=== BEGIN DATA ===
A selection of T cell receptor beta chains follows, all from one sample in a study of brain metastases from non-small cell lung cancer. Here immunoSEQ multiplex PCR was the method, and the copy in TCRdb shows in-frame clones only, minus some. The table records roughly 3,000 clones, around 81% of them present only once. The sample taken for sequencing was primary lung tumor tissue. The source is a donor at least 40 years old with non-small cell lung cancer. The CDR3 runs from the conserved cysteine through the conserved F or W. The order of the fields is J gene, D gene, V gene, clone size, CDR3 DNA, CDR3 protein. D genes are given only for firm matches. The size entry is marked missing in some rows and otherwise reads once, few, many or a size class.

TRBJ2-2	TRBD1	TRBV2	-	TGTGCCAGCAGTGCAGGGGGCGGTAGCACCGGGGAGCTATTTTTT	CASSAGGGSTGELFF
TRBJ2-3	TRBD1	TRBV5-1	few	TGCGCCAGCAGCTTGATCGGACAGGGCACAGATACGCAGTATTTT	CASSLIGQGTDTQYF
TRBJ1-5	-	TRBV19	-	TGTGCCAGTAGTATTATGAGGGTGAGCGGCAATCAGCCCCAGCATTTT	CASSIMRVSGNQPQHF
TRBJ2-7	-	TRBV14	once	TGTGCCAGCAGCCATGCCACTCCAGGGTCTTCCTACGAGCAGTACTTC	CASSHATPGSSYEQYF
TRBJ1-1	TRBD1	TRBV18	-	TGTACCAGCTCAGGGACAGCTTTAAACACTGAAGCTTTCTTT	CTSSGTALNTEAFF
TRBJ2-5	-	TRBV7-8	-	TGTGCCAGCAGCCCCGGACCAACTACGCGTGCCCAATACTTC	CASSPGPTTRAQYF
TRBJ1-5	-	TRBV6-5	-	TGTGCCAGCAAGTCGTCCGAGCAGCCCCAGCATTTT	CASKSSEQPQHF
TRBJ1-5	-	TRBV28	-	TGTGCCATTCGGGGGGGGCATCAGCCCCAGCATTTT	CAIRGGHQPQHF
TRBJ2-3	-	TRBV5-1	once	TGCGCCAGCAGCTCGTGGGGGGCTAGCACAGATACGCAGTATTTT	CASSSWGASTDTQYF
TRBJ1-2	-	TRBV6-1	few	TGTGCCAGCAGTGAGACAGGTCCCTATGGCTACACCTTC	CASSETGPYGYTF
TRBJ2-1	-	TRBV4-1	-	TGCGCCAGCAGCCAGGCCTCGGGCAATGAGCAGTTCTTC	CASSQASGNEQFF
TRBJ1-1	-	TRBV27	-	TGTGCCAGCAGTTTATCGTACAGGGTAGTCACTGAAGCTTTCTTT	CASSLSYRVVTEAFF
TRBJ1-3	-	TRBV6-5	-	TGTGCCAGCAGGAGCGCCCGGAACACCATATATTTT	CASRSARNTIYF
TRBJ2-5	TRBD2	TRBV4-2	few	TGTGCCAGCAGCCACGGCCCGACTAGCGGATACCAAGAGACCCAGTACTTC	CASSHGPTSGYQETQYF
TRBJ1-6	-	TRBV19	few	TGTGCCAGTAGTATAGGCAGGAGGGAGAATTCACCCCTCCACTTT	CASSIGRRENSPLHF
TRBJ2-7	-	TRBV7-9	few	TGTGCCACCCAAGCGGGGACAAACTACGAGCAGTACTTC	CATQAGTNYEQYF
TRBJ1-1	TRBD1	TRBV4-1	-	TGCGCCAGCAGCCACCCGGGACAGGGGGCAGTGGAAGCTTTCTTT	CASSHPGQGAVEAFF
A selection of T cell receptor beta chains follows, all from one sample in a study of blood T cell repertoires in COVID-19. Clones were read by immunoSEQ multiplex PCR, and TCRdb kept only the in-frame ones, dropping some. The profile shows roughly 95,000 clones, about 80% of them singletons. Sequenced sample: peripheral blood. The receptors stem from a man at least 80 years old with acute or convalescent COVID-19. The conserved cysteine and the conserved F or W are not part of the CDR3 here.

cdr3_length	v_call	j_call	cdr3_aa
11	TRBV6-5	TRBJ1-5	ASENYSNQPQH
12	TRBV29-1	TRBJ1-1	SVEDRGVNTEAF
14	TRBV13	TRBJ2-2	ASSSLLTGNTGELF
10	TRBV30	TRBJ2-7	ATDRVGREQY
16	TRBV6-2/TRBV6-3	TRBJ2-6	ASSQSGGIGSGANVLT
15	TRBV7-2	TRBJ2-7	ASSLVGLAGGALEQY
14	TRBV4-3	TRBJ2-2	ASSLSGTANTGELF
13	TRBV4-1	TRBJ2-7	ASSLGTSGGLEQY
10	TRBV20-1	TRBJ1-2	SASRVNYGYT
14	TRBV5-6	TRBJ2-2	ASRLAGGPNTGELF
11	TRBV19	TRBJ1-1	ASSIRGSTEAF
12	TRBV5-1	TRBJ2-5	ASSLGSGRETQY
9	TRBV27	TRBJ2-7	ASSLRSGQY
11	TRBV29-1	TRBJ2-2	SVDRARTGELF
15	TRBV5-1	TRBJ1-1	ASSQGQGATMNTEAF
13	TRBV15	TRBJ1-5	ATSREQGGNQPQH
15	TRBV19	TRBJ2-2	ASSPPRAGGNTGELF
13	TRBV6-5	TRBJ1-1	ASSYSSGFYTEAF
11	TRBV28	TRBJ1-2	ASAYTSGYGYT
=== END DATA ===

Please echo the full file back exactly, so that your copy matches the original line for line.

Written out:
A selection of T cell receptor beta chains follows, all from one sample in a study of brain metastases from non-small cell lung cancer. Here immunoSEQ multiplex PCR was the method, and the copy in TCRdb shows in-frame clones only, minus some. The table records roughly 3,000 clones, around 81% of them present only once. The sample taken for sequencing was primary lung tumor tissue. The source is a donor at least 40 years old with non-small cell lung cancer. The CDR3 runs from the conserved cysteine through the conserved F or W. The order of the fields is J gene, D gene, V gene, clone size, CDR3 DNA, CDR3 protein. D genes are given only for firm matches. The size entry is marked missing in some rows and otherwise reads once, few, many or a size class.

TRBJ2-2	TRBD1	TRBV2	-	TGTGCCAGCAGTGCAGGGGGCGGTAGCACCGGGGAGCTATTTTTT	CASSAGGGSTGELFF
TRBJ2-3	TRBD1	TRBV5-1	few	TGCGCCAGCAGCTTGATCGGACAGGGCACAGATACGCAGTATTTT	CASSLIGQGTDTQYF
TRBJ1-5	-	TRBV19	-	TGTGCCAGTAGTATTATGAGGGTGAGCGGCAATCAGCCCCAGCATTTT	CASSIMRVSGNQPQHF
TRBJ2-7	-	TRBV14	once	TGTGCCAGCAGCCATGCCACTCCAGGGTCTTCCTACGAGCAGTACTTC	CASSHATPGSSYEQYF
TRBJ1-1	TRBD1	TRBV18	-	TGTACCAGCTCAGGGACAGCTTTAAACACTGAAGCTTTCTTT	CTSSGTALNTEAFF
TRBJ2-5	-	TRBV7-8	-	TGTGCCAGCAGCCCCGGACCAACTACGCGTGCCCAATACTTC	CASSPGPTTRAQYF
TRBJ1-5	-	TRBV6-5	-	TGTGCCAGCAAGTCGTCCGAGCAGCCCCAGCATTTT	CASKSSEQPQHF
TRBJ1-5	-	TRBV28	-	TGTGCCATTCGGGGGGGGCATCAGCCCCAGCATTTT	CAIRGGHQPQHF
TRBJ2-3	-	TRBV5-1	once	TGCGCCAGCAGCTCGTGGGGGGCTAGCACAGATACGCAGTATTTT	CASSSWGASTDTQYF
TRBJ1-2	-	TRBV6-1	few	TGTGCCAGCAGTGAGACAGGTCCCTATGGCTACACCTTC	CASSETGPYGYTF
TRBJ2-1	-	TRBV4-1	-	TGCGCCAGCAGCCAGGCCTCGGGCAATGAGCAGTTCTTC	CASSQASGNEQFF
TRBJ1-1	-	TRBV27	-	TGTGCCAGCAGTTTATCGTACAGGGTAGTCACTGAAGCTTTCTTT	CASSLSYRVVTEAFF
TRBJ1-3	-	TRBV6-5	-	TGTGCCAGCAGGAGCGCCCGGAACACCATATATTTT	CASRSARNTIYF
TRBJ2-5	TRBD2	TRBV4-2	few	TGTGCCAGCAGCCACGGCCCGACTAGCGGATACCAAGAGACCCAGTACTTC	CASSHGPTSGYQETQYF
TRBJ1-6	-	TRBV19	few	TGTGCCAGTAGTATAGGCAGGAGGGAGAATTCACCCCTCCACTTT	CASSIGRRENSPLHF
TRBJ2-7	-	TRBV7-9	few	TGTGCCACCCAAGCGGGGACAAACTACGAGCAGTACTTC	CATQAGTNYEQYF
TRBJ1-1	TRBD1	TRBV4-1	-	TGCGCCAGCAGCCACCCGGGACAGGGGGCAGTGGAAGCTTTCTTT	CASSHPGQGAVEAFF
A selection of T cell receptor beta chains follows, all from one sample in a study of blood T cell repertoires in COVID-19. Clones were read by immunoSEQ multiplex PCR, and TCRdb kept only the in-frame ones, dropping some. The profile shows roughly 95,000 clones, about 80% of them singletons. Sequenced sample: peripheral blood. The receptors stem from a man at least 80 years old with acute or convalescent COVID-19. The conserved cysteine and the conserved F or W are not part of the CDR3 here.

cdr3_length	v_call	j_call	cdr3_aa
11	TRBV6-5	TRBJ1-5	ASENYSNQPQH
12	TRBV29-1	TRBJ1-1	SVEDRGVNTEAF
14	TRBV13	TRBJ2-2	ASSSLLTGNTGELF
10	TRBV30	TRBJ2-7	ATDRVGREQY
16	TRBV6-2/TRBV6-3	TRBJ2-6	ASSQSGGIGSGANVLT
15	TRBV7-2	TRBJ2-7	ASSLVGLAGGALEQY
14	TRBV4-3	TRBJ2-2	ASSLSGTANTGELF
13	TRBV4-1	TRBJ2-7	ASSLGTSGGLEQY
10	TRBV20-1	TRBJ1-2	SASRVNYGYT
14	TRBV5-6	TRBJ2-2	ASRLAGGPNTGELF
11	TRBV19	TRBJ1-1	ASSIRGSTEAF
12	TRBV5-1	TRBJ2-5	ASSLGSGRETQY
9	TRBV27	TRBJ2-7	ASSLRSGQY
11	TRBV29-1	TRBJ2-2	SVDRARTGELF
15	TRBV5-1	TRBJ1-1	ASSQGQGATMNTEAF
13	TRBV15	TRBJ1-5	ATSREQGGNQPQH
15	TRBV19	TRBJ2-2	ASSPPRAGGNTGELF
13	TRBV6-5	TRBJ1-1	ASSYSSGFYTEAF
11	TRBV28	TRBJ1-2	ASAYTSGYGYT